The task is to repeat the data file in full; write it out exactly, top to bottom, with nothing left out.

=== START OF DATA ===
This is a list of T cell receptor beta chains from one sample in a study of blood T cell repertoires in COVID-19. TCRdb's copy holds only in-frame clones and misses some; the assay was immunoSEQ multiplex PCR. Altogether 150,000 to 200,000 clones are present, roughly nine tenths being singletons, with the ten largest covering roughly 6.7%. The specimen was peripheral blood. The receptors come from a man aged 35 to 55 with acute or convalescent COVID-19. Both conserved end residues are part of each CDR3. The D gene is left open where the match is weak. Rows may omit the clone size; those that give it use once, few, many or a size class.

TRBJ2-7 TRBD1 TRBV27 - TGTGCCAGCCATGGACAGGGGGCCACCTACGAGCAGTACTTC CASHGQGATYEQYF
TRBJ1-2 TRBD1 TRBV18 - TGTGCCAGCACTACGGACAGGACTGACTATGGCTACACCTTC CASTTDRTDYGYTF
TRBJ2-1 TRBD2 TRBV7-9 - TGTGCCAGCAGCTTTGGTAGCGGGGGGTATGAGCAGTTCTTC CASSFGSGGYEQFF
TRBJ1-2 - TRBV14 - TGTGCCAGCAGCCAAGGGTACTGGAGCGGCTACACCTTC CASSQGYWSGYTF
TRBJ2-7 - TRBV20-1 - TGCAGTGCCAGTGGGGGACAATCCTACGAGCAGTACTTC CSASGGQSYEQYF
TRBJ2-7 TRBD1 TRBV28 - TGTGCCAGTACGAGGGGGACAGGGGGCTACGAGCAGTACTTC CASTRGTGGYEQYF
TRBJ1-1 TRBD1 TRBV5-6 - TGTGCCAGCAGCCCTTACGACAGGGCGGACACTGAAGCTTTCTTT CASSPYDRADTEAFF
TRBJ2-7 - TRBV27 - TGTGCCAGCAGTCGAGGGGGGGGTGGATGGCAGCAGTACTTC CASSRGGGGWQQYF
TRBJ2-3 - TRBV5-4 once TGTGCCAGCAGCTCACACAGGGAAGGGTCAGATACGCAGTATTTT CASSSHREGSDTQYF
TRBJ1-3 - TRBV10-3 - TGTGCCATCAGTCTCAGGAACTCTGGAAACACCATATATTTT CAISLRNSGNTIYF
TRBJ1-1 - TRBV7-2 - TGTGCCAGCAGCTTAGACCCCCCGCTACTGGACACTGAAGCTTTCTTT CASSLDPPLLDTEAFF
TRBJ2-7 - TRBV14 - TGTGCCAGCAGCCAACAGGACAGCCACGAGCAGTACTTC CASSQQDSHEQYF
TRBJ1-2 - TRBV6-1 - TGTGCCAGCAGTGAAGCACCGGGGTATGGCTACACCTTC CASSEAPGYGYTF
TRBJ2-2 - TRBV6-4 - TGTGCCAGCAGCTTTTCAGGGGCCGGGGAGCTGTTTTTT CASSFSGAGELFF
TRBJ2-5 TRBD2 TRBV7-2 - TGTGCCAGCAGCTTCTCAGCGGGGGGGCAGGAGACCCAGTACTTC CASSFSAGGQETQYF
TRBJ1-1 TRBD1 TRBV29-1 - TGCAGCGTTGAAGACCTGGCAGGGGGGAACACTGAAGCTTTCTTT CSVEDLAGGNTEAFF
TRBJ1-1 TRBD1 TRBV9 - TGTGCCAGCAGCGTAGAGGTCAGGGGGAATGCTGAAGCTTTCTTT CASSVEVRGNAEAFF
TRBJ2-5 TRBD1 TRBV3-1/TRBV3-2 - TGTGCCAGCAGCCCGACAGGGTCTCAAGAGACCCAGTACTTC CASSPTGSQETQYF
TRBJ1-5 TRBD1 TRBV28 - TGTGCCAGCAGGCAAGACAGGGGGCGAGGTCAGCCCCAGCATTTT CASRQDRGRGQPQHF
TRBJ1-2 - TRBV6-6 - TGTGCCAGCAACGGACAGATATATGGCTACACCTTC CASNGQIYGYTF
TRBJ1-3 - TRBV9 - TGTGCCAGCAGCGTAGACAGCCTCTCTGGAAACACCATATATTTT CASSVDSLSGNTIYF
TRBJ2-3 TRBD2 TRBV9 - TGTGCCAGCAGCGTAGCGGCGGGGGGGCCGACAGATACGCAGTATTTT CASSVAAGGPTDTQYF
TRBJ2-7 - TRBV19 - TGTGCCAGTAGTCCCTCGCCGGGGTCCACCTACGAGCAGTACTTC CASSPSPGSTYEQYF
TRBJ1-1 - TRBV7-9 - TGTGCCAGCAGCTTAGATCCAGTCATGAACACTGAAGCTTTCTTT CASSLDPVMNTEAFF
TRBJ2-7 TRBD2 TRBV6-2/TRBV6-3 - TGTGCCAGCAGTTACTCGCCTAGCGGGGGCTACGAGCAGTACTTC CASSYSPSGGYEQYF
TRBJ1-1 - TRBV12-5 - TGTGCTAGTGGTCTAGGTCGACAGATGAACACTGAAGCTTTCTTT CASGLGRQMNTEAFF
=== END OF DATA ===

This is a list of T cell receptor beta chains from one sample in a study of blood T cell repertoires in COVID-19. TCRdb's copy holds only in-frame clones and misses some; the assay was immunoSEQ multiplex PCR. Altogether 150,000 to 200,000 clones are present, roughly nine tenths being singletons, with the ten largest covering roughly 6.7%. The specimen was peripheral blood. The receptors come from a man aged 35 to 55 with acute or convalescent COVID-19. Both conserved end residues are part of each CDR3. The D gene is left open where the match is weak. Rows may omit the clone size; those that give it use once, few, many or a size class.

TRBJ2-7 TRBD1 TRBV27 - TGTGCCAGCCATGGACAGGGGGCCACCTACGAGCAGTACTTC CASHGQGATYEQYF
TRBJ1-2 TRBD1 TRBV18 - TGTGCCAGCACTACGGACAGGACTGACTATGGCTACACCTTC CASTTDRTDYGYTF
TRBJ2-1 TRBD2 TRBV7-9 - TGTGCCAGCAGCTTTGGTAGCGGGGGGTATGAGCAGTTCTTC CASSFGSGGYEQFF
TRBJ1-2 - TRBV14 - TGTGCCAGCAGCCAAGGGTACTGGAGCGGCTACACCTTC CASSQGYWSGYTF
TRBJ2-7 - TRBV20-1 - TGCAGTGCCAGTGGGGGACAATCCTACGAGCAGTACTTC CSASGGQSYEQYF
TRBJ2-7 TRBD1 TRBV28 - TGTGCCAGTACGAGGGGGACAGGGGGCTACGAGCAGTACTTC CASTRGTGGYEQYF
TRBJ1-1 TRBD1 TRBV5-6 - TGTGCCAGCAGCCCTTACGACAGGGCGGACACTGAAGCTTTCTTT CASSPYDRADTEAFF
TRBJ2-7 - TRBV27 - TGTGCCAGCAGTCGAGGGGGGGGTGGATGGCAGCAGTACTTC CASSRGGGGWQQYF
TRBJ2-3 - TRBV5-4 once TGTGCCAGCAGCTCACACAGGGAAGGGTCAGATACGCAGTATTTT CASSSHREGSDTQYF
TRBJ1-3 - TRBV10-3 - TGTGCCATCAGTCTCAGGAACTCTGGAAACACCATATATTTT CAISLRNSGNTIYF
TRBJ1-1 - TRBV7-2 - TGTGCCAGCAGCTTAGACCCCCCGCTACTGGACACTGAAGCTTTCTTT CASSLDPPLLDTEAFF
TRBJ2-7 - TRBV14 - TGTGCCAGCAGCCAACAGGACAGCCACGAGCAGTACTTC CASSQQDSHEQYF
TRBJ1-2 - TRBV6-1 - TGTGCCAGCAGTGAAGCACCGGGGTATGGCTACACCTTC CASSEAPGYGYTF
TRBJ2-2 - TRBV6-4 - TGTGCCAGCAGCTTTTCAGGGGCCGGGGAGCTGTTTTTT CASSFSGAGELFF
TRBJ2-5 TRBD2 TRBV7-2 - TGTGCCAGCAGCTTCTCAGCGGGGGGGCAGGAGACCCAGTACTTC CASSFSAGGQETQYF
TRBJ1-1 TRBD1 TRBV29-1 - TGCAGCGTTGAAGACCTGGCAGGGGGGAACACTGAAGCTTTCTTT CSVEDLAGGNTEAFF
TRBJ1-1 TRBD1 TRBV9 - TGTGCCAGCAGCGTAGAGGTCAGGGGGAATGCTGAAGCTTTCTTT CASSVEVRGNAEAFF
TRBJ2-5 TRBD1 TRBV3-1/TRBV3-2 - TGTGCCAGCAGCCCGACAGGGTCTCAAGAGACCCAGTACTTC CASSPTGSQETQYF
TRBJ1-5 TRBD1 TRBV28 - TGTGCCAGCAGGCAAGACAGGGGGCGAGGTCAGCCCCAGCATTTT CASRQDRGRGQPQHF
TRBJ1-2 - TRBV6-6 - TGTGCCAGCAACGGACAGATATATGGCTACACCTTC CASNGQIYGYTF
TRBJ1-3 - TRBV9 - TGTGCCAGCAGCGTAGACAGCCTCTCTGGAAACACCATATATTTT CASSVDSLSGNTIYF
TRBJ2-3 TRBD2 TRBV9 - TGTGCCAGCAGCGTAGCGGCGGGGGGGCCGACAGATACGCAGTATTTT CASSVAAGGPTDTQYF
TRBJ2-7 - TRBV19 - TGTGCCAGTAGTCCCTCGCCGGGGTCCACCTACGAGCAGTACTTC CASSPSPGSTYEQYF
TRBJ1-1 - TRBV7-9 - TGTGCCAGCAGCTTAGATCCAGTCATGAACACTGAAGCTTTCTTT CASSLDPVMNTEAFF
TRBJ2-7 TRBD2 TRBV6-2/TRBV6-3 - TGTGCCAGCAGTTACTCGCCTAGCGGGGGCTACGAGCAGTACTTC CASSYSPSGGYEQYF
TRBJ1-1 - TRBV12-5 - TGTGCTAGTGGTCTAGGTCGACAGATGAACACTGAAGCTTTCTTT CASGLGRQMNTEAFF